Couple Recalls Iraq Hostage Days

Hostage American reporter Jill Carroll appears in a silent 20-second video aired Tuesday, Jan. 17, 2006 by Al-Jazeera television, which said her abductors gave the United States 72 hours to free female prisoners in Iraq or she would be killed. Al-Jazeera would not tell The Associated Press how it received the tape, but the station issued its own statement calling for Carroll's release.
AP Photo/Al-Jazeera

"To live the noblest tenets of his or her profession."

Those are Jill Carroll's words, written a year ago, reprinted in a London newspaper last week, and her explanation for why a journalist, particularly a freelance journalist, would go to Iraq knowing the risks

"It really just brings it all back and it's very difficult for me personally and as well for my family to see this happening again," says Micah Garen.

For documentary film makers Micah Garen and Marie-Helene Carlton, there is a chilling deja-vu quality to their friend Jill Carroll's story. A year and a half ago, Micah was kidnapped in Iraq. Marie-Helene worked to free him. Their story had a happy ending, but no one knew at the time that it would.

In 2004, the couple traveled to southern Iraq to document the archeological looting taking place there.

"This was the birthplace of history," says Micah. "This is where writing was invented. What comes from these sites is just phenomenal--incredible works of literature, poetry, art, historical documents."

Like Carroll and other freelancers, they did not confine themselves to the relative safety of Baghdad's heavily guarded green zone hotels.

"The more dangerous it gets, the less news coverage there is or the harder it is to get news out, and therefore the more important the news becomes," says Marie-Helene.

"It's all passion, really," says Micah. "It's about really wanting to report something accurately, and maybe that's something that's not being reported."

Disguised as Iraqis, they were able to get disturbing pictures no one else had. The failure of the United States or any other coalition country to stop the systematic theft and destruction of Iraq's cultural heritage was a story few journalists would touch, because getting at it was so dangerous.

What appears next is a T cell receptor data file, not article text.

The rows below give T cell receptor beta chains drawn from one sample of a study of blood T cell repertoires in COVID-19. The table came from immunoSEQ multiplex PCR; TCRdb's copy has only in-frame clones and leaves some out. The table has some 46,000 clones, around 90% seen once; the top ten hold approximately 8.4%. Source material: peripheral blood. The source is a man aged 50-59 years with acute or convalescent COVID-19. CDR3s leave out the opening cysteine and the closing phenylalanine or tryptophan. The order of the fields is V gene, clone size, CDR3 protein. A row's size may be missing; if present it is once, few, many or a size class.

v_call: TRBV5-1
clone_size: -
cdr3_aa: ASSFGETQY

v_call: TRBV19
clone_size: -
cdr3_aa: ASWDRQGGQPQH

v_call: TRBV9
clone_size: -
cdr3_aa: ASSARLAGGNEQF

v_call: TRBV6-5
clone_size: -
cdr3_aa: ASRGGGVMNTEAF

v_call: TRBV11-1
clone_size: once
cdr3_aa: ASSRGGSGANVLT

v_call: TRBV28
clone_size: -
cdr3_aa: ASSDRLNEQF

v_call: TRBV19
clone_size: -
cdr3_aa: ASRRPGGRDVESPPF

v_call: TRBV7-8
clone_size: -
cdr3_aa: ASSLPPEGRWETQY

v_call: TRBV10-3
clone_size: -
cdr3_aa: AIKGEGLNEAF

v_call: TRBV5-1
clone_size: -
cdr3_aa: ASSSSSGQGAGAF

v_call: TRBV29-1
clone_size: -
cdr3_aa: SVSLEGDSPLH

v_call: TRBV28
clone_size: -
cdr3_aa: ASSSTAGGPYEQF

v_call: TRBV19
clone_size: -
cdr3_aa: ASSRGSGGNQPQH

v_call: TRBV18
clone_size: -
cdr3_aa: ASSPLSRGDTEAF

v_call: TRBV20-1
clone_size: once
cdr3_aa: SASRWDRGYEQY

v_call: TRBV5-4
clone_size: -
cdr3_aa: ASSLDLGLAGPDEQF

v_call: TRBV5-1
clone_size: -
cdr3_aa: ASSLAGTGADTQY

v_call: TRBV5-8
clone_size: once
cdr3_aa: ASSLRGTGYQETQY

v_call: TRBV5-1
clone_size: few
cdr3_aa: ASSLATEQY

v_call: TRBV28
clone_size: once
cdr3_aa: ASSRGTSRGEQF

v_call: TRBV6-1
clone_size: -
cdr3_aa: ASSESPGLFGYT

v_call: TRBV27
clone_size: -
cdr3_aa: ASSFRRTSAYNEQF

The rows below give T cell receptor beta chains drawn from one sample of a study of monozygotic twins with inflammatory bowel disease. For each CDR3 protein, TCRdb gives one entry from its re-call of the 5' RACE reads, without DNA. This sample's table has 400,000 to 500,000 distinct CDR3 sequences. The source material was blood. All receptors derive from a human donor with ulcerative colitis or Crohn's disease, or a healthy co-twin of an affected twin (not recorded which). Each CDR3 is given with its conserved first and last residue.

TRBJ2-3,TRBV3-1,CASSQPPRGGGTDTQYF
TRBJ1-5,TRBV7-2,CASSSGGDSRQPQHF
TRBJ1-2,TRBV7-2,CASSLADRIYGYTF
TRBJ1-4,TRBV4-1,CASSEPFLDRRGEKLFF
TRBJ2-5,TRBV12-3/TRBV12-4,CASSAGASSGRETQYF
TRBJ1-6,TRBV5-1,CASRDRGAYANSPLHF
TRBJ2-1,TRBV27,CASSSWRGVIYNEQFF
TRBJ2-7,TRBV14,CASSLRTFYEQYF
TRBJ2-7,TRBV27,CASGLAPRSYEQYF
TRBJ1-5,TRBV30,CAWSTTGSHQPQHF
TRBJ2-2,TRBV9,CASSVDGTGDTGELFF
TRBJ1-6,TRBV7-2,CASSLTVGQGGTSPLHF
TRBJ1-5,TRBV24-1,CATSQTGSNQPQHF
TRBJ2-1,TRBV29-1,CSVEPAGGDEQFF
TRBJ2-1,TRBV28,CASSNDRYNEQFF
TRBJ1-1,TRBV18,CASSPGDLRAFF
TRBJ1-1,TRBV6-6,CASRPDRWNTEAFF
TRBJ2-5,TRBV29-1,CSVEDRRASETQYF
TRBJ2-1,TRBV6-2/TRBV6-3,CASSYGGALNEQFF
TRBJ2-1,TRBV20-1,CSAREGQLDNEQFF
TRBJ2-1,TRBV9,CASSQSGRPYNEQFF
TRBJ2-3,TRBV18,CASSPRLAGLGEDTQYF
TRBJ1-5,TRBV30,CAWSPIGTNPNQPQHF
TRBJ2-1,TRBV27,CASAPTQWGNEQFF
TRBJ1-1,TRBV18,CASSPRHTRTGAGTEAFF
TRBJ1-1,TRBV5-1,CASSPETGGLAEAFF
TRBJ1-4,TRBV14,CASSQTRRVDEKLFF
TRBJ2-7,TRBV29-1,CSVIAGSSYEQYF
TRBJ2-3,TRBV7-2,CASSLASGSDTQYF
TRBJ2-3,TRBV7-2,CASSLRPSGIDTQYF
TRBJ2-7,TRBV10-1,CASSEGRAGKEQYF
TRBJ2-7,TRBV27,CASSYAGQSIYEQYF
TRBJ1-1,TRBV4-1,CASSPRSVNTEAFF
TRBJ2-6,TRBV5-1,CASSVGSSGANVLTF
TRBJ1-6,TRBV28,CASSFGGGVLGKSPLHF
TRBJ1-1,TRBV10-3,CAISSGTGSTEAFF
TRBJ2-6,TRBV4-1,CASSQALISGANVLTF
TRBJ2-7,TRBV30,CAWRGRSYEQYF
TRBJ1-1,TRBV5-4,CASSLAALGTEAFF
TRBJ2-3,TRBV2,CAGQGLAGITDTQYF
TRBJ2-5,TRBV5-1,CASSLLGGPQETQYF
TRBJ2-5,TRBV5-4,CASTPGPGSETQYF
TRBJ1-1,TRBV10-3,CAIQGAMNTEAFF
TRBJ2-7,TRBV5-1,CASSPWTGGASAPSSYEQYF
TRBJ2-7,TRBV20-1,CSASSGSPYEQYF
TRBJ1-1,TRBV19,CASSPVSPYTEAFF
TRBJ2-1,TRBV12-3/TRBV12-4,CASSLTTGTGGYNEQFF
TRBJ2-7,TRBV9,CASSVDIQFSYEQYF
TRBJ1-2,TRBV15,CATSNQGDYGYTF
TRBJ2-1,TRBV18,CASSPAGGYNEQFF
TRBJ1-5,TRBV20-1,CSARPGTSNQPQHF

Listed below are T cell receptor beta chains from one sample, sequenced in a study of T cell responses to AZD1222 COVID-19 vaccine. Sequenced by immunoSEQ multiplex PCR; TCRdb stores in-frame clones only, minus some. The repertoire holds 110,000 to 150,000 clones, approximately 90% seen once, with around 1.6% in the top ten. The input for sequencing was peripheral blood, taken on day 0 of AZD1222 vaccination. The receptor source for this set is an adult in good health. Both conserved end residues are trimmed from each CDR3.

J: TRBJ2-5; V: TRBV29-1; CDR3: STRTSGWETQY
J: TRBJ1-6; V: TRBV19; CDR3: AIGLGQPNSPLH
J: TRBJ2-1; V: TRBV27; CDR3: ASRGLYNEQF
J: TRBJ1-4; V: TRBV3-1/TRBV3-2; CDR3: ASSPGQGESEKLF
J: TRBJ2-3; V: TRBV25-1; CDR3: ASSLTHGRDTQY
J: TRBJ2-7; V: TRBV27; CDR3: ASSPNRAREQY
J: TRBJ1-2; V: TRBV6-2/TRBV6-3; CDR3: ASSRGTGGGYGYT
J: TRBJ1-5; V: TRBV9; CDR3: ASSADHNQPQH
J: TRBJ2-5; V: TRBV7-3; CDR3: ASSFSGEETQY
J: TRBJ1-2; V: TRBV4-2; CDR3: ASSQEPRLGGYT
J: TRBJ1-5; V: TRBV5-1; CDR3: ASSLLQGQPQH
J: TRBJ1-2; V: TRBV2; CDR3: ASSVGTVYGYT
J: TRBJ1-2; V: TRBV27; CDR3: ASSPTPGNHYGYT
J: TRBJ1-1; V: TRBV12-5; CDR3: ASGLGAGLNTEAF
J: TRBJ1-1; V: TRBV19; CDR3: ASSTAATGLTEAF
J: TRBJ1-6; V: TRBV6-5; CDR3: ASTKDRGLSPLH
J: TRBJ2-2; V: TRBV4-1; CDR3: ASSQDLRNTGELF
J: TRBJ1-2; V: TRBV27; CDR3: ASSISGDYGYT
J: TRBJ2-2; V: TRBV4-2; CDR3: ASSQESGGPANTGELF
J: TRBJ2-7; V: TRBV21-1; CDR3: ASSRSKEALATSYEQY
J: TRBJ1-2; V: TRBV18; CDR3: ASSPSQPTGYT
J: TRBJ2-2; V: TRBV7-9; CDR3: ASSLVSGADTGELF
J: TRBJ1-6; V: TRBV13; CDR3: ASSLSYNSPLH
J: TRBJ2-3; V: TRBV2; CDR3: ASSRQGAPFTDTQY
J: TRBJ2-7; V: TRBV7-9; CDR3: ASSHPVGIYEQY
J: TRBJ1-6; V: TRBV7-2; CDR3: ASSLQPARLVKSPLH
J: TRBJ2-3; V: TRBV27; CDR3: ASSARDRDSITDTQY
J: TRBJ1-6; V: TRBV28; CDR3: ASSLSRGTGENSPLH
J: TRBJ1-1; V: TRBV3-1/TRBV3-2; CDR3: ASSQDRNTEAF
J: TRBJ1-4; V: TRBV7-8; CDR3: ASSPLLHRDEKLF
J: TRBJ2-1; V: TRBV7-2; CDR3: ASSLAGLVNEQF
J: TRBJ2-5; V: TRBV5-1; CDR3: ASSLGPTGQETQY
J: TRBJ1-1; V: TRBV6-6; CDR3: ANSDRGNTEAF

"You have to decide if the story is important enough for you to go over there and risk your life," says Micah. "I can't think of one that was more important."

In southern Iraq during the summer of 2004, a Shiite militia called the Mahdi Army, loyal to the radical cleric Muqtada al-Sadr, was fighting American soldiers. A critical fact, it turns out, when Micah and his translator, Amir Doshi, were kidnapped. It was Friday, August 13th.

"A car drove up very quickly and there was one man in the car in the front who was just screaming at me in Arabic, and he had a pistol and he was waving it and then pointing in my face," recall Micah. "I actually managed to hang on to the blindfold they used during the ten days, and you can see here in the blue paint was a message written out to praise Muqtada al-Sadr."

Blindfolded and tied up, after hours in a van, Micah and his translator Amir were led into a small clearing hidden by trees.

"Immediately when I got there, I saw there was another blindfold on the ground. "You don't have time to be terrified, but you go into survival mode. You're pumped full of adrenaline and you're desperately trying to figure some way to kind of get out of this. So the fear is there, but foremost in your mind, is "how am I going to survive this?"

"Frankly, I thought he was probably a goner," recall John Burns, a New York Times correspondent who also had survived being kidnapped. "At that time the odds against anybody who was kidnapped were very heavily against."

And nothing's changed. According to the Time just four days ago, "more than 400 foreigners have been kidnapped since 2003, and at least 36 journalists. Most foreigners have been released, but dozens have been killed."

"It is, after all, a country so volatile," says Burns. "Every hostage is teetering on the edge of the abyss from the moment he is seized."

"I didn't find out for 3 days that Micah had been kidnapped," recalls Marie-Helene.

She had left Iraq a few days before.

"I remember vividly getting on the plane and turning around to see Micah, and he waited and waited, and the last time I turned around, he wasn't there. He and Amir had left, and when I look back, that seems very prophetic."

Micah still has the packet of cigarettes in which he carved a message to Marie-Helene telling her he loved her,

"I said to Amir, if we get out of this the first thing I'm going to do is take a shower. The second thing is ask Marie-Helene to marry me."

"When you're stripped of everything, and you really are facing your mortality, you can clearly kind of reassess the situation and say this is what's important."